16 different approaches to parking management presented during final conference in Sofia
16 cities, 22 partners, more than four years of parking management, high-level guests, a Bulgarian training and an old tram – those were the ingredients for a successful final conference of the EU-funded Park4-SUMP project. The event, which took place on 15-16 June 2022 in Sofia, Bulgaria, was a great opportunity for local and international stakeholders to meet, learn and exchange about parking management, SUMPs and the policies developed by more than a dozen cities across Europe. The event was attended by nearly 70 stakeholders and project partners.
The event was a full success, according to Bulgarian and international participants, thanks to the dedication of the local organisers of Sofia Urban Mobility Centre, as well as Mobiel21 and POLIS Network. One of the main reasons for it was the combination of 16 city presentations, which were divided into four thematic sessions, combined with several expert panels and keynotes.
The event started with official welcome words from Dimitar Diltchev (Executive Director of Sofia Urban Mobility Centre), as well as messages from the European Climate, Infrastructure and Environment Executive Agency (CINEA). Theo Thuis (European Parking Association) provided an overview of the importance of the subject of parking for cities, before the separation of the group into parallel sessions that focused on the aspects of ‘off-street parking’ and ‘parking strategies’.
Thuis outlined several potentially disruptive technologies, which include ‘vehicle-to-grid-charging’, which would transform electric vehicles into rolling batteries that could feed energy back into the grid during night-or peak-times. Furthermore, construction projects in inner cities that will transform normal off-street car parks into multi-purpose buildings were also presented as a modern solution to reduce the negative externalities of the passenger car. For example, such facility might include EV charging, shared mobility, parcel- and cargo delivery facilities, as well as other solutions that can provide additional mode choices and solutions to customers.
After a detailed presentation about the ParkPAD framework, which enables cities to audit their parking management strategies even after the Park4SUMP project has ended, an expert panel discussion concluded the first day. The discussion was moderated by Tom Rye, a British academic and project partner, who also hosted the Bulgarian training on the second day of the event. Rye skillfully involved the city representatives in the audience, who were encouraged to provide examples from their implementation of parking policy.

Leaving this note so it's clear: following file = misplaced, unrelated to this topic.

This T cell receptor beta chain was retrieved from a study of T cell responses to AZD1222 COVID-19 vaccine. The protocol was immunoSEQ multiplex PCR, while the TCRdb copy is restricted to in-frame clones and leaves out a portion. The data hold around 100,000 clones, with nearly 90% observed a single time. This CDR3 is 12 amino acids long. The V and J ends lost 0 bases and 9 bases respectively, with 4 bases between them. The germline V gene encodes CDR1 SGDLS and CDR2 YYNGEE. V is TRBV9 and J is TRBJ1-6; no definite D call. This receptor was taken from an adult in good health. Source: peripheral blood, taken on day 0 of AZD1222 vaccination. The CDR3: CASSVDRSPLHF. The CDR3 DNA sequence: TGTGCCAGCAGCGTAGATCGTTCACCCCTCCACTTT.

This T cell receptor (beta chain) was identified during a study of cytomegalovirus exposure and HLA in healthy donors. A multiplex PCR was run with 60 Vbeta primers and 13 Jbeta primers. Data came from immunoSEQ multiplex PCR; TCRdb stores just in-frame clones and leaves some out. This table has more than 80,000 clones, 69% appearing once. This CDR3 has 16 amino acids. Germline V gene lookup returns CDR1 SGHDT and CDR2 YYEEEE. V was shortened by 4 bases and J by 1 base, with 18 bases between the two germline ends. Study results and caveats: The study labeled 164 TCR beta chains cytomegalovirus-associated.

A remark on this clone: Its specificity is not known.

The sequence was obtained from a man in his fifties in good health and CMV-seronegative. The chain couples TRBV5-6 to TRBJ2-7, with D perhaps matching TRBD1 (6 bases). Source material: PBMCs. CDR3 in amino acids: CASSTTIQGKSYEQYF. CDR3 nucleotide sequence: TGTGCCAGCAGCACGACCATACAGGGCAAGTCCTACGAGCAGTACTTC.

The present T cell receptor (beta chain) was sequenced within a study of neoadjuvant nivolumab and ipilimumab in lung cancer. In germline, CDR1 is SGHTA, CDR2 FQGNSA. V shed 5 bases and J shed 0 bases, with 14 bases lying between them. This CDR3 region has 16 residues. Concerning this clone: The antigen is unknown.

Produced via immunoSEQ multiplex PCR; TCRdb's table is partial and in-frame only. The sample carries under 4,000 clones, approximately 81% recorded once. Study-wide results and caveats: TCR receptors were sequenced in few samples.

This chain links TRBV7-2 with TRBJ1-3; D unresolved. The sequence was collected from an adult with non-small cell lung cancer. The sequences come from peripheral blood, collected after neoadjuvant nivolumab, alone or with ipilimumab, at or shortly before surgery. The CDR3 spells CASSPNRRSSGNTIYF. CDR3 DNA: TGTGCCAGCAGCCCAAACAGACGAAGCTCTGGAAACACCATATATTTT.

Furthermore, Patrick Auwerx, project coordinator from Mobiel21, highlighted several main messages of the project, while Ivo Cré from POLIS Network emphasised the importance of Park4SUMP results for the wider community of cities across Europe. Metodi Avramov shared the unique challenges of Sofia, while Susan Tully summarised the experience of the 16 cities, as she performed a review of the local measures. Theo Thuis represented the business aspects of parking. A dinner concluded the first day, which allowed project partners and attendees to exchange and network.
The second day started with two additional parallel sessions, which focused on the topics of on-street parking solutions and innovation. The latter included presentation from Gdansk, which had invested in a vehicle that allows the scanning of number plates to automatically register non-compliance. This relatively new technology and the related experiences of the Polish colleagues were very interesting for the audience. Before the closing panel took place, Niklas Schmalholz from POLIS Network summarised the main messages of the project, which were categorized in best practices for cities that are starting to implement parking management, as well as cities with advanced policy frameworks.
The closing expert panel, which was moderated by Ivo Cré (POLIS Network), focused on the future of parking. Olivier Asselins (Lille Metropole), Dirk Lauwers (University of Antwerp) and Theo Thuis (EPA) discussed several future scenarios of urban mobility in relation to parking. On both days, excellent simultaneous interpretation helped those attendees who didn’t speak English. At the end of the event, all participants received a first version of the final brochure, which will be published on our Park4SUMP homepage in the upcoming weeks.
The final conference concluded with a unique ride with a historic tram, which stopped at an underground park&ride facility at the outskirts of the inner city, as well as a stop at the redeveloped Macedonia Boulevard, which was transformed from a cobblestone street with more than 100 parking spots to a green park, lined with trees, flowers, hedges and a bicycle path.